An Associate Professor at the Redeemer’s University, Dr Femi Adegbulu on Saturday debunked the assertion that there are poor States in the federation, noting that there was only a prevalence of poor leaders and ideas.
Adegbulu who appeared as a guest on Channels Television’s Saturday breakfast programme, Sunrise, commented on the debate over Nigeria’s resource control, at the National Conference.
According to him, no State in the nation was poor because each State reportedly had resources that can be developed for sustenance. He maintained that the problem of most States was poor leadership and “poverty of ideas” which led them to abandon what they have for oil.
He argued that the government would buckle up if nations of the world reject Nigeria’s oil or the oil should dry up.
“When oil gets dried, it is then all the regions will now come together and face what they have abandoned all this while,” he said, arguing that many of the States are considered poor because they are not tapping anything that nature has bequeathed to them.
He noted that the Constitution does not encourage the States.
Social Commentator, Bala Zaka, who was also a guest argued that Nigerians are only united geographically and are not so in all other ramifications.
He complained about the composition of the National Conference, noting that President Goodluck Jonathan must have been in school, during the reign of most delegates.
According to him, “what the conduct of the delegates has demonstrated is that Nigerians are only united geographically and are disunited in all other ramifications”.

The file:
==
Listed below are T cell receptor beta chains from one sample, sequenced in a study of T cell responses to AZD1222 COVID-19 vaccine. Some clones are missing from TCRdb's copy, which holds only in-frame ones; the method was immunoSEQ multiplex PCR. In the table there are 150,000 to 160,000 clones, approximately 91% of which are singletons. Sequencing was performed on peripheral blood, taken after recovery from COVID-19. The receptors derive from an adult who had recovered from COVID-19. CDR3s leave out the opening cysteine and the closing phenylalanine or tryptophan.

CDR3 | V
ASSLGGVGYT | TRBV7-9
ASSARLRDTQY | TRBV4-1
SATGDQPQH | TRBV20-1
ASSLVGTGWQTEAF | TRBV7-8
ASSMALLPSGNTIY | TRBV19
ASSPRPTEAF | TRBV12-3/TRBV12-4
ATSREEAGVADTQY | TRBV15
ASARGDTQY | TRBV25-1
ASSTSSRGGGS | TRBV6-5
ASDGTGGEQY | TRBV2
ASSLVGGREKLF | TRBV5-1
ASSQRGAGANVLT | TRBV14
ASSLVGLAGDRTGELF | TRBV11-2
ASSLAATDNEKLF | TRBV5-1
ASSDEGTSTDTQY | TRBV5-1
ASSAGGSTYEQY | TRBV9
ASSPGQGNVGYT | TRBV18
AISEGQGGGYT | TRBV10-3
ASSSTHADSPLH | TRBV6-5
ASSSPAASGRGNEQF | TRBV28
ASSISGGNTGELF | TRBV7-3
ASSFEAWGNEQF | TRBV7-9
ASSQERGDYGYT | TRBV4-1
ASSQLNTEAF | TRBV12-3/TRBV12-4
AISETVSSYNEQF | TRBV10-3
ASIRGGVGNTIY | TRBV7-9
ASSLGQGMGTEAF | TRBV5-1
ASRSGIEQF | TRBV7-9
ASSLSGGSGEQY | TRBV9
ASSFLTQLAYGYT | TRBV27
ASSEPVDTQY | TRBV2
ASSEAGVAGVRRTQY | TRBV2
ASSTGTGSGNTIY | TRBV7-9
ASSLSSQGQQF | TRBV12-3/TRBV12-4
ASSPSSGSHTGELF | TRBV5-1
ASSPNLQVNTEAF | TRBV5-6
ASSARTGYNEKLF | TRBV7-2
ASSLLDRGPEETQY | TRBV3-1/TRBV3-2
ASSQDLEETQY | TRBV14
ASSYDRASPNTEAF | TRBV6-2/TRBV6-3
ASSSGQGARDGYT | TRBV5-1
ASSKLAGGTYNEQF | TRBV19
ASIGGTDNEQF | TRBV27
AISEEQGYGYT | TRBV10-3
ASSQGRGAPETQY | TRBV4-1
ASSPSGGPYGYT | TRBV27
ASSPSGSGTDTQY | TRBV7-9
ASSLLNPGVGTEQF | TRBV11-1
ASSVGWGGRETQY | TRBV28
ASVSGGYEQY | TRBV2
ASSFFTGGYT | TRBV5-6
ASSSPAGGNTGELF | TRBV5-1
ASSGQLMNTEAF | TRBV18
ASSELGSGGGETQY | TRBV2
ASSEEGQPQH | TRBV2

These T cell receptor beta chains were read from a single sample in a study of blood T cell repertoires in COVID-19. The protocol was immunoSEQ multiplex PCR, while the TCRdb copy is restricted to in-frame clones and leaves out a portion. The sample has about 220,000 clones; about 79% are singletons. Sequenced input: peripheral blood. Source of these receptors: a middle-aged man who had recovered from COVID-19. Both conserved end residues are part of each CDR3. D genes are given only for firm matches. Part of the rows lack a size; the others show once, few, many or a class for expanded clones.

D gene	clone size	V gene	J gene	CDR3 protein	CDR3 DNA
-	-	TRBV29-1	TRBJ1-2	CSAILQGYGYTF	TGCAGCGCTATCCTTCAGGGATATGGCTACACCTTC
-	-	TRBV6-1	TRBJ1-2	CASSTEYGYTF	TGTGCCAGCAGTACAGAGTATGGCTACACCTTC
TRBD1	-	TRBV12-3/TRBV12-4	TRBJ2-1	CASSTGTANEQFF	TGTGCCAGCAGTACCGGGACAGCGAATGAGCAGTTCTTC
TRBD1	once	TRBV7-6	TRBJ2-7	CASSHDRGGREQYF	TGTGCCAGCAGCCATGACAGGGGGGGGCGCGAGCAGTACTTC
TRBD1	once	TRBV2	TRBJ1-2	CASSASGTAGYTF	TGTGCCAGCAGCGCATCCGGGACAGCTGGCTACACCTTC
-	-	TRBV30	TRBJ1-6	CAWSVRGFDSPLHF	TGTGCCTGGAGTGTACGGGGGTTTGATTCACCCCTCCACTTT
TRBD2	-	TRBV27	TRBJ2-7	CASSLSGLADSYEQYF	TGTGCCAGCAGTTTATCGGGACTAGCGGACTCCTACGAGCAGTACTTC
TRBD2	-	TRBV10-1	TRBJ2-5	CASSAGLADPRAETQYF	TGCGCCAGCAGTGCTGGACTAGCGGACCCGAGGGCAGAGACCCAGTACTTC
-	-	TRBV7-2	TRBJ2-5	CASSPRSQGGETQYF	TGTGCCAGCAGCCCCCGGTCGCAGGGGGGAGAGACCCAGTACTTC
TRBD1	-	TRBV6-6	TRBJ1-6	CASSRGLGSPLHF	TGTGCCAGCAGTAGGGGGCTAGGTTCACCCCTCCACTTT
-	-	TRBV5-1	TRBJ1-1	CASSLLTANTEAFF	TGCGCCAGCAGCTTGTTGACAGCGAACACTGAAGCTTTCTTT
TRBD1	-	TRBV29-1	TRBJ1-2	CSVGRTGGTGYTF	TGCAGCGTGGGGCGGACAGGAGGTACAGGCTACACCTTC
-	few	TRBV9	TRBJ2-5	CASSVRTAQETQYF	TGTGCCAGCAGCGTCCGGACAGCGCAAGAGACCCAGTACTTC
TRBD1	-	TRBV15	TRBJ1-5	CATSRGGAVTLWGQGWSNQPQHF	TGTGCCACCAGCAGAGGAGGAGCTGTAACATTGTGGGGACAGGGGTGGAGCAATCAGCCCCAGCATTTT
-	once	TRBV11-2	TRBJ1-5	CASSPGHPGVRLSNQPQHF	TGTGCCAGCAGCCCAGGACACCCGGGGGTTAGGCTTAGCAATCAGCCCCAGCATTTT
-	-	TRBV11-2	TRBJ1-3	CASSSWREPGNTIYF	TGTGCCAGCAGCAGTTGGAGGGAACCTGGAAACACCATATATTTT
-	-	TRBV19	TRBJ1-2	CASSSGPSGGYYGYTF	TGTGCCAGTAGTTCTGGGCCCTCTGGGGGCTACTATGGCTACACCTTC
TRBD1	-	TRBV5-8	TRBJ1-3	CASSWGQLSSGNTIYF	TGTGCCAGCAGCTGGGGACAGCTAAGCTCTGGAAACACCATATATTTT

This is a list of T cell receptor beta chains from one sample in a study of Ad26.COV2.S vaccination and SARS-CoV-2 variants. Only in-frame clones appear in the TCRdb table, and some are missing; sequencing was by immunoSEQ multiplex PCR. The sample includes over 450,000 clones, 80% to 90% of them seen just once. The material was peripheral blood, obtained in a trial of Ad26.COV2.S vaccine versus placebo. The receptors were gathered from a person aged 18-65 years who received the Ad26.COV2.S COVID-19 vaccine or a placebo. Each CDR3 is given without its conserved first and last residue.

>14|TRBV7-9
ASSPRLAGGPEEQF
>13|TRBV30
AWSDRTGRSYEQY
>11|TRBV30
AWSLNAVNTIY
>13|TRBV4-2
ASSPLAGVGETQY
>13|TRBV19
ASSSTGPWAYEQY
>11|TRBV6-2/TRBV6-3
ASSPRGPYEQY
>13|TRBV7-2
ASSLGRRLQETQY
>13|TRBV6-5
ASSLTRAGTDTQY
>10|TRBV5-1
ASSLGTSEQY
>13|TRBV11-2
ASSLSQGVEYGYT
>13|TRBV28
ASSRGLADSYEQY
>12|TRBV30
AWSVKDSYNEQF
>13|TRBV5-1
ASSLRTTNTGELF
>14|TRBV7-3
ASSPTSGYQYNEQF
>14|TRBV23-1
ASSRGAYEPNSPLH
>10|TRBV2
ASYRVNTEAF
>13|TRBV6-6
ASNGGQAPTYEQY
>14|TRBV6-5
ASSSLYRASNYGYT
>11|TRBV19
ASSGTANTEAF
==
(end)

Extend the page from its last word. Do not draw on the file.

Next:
On the issues of resource control being debated at the Conference, Zaka advocated that the economic life of each State should be examined and if there is a need, come up with suggestions and see if you can collapse some States, merge some States.
He argued that the creation of more States would only lead to political balancing but “what we need is economic balancing; Adding more to the aggregate economy. So the issue of resource control has practically shown that Nigeria is only united geographically”.
On his part, immediate Past President of NBA, Ikeja Branch, Onyekachi Ubani, berated the self centred attitude of leaders and citizens, which was tearing the nation apart. He noted that the National Conference should have provided a platform for Nigerians to discuss their unity, so that they can agree to chase a singular ideal.
He noted that the assumption that all stakeholders want to be together is wrong.
Adegbulu further argued that the nation’s leaders were not patriotic and that if the National Conference did not come forth with “true federalism”, the whole exercise would have been a waste.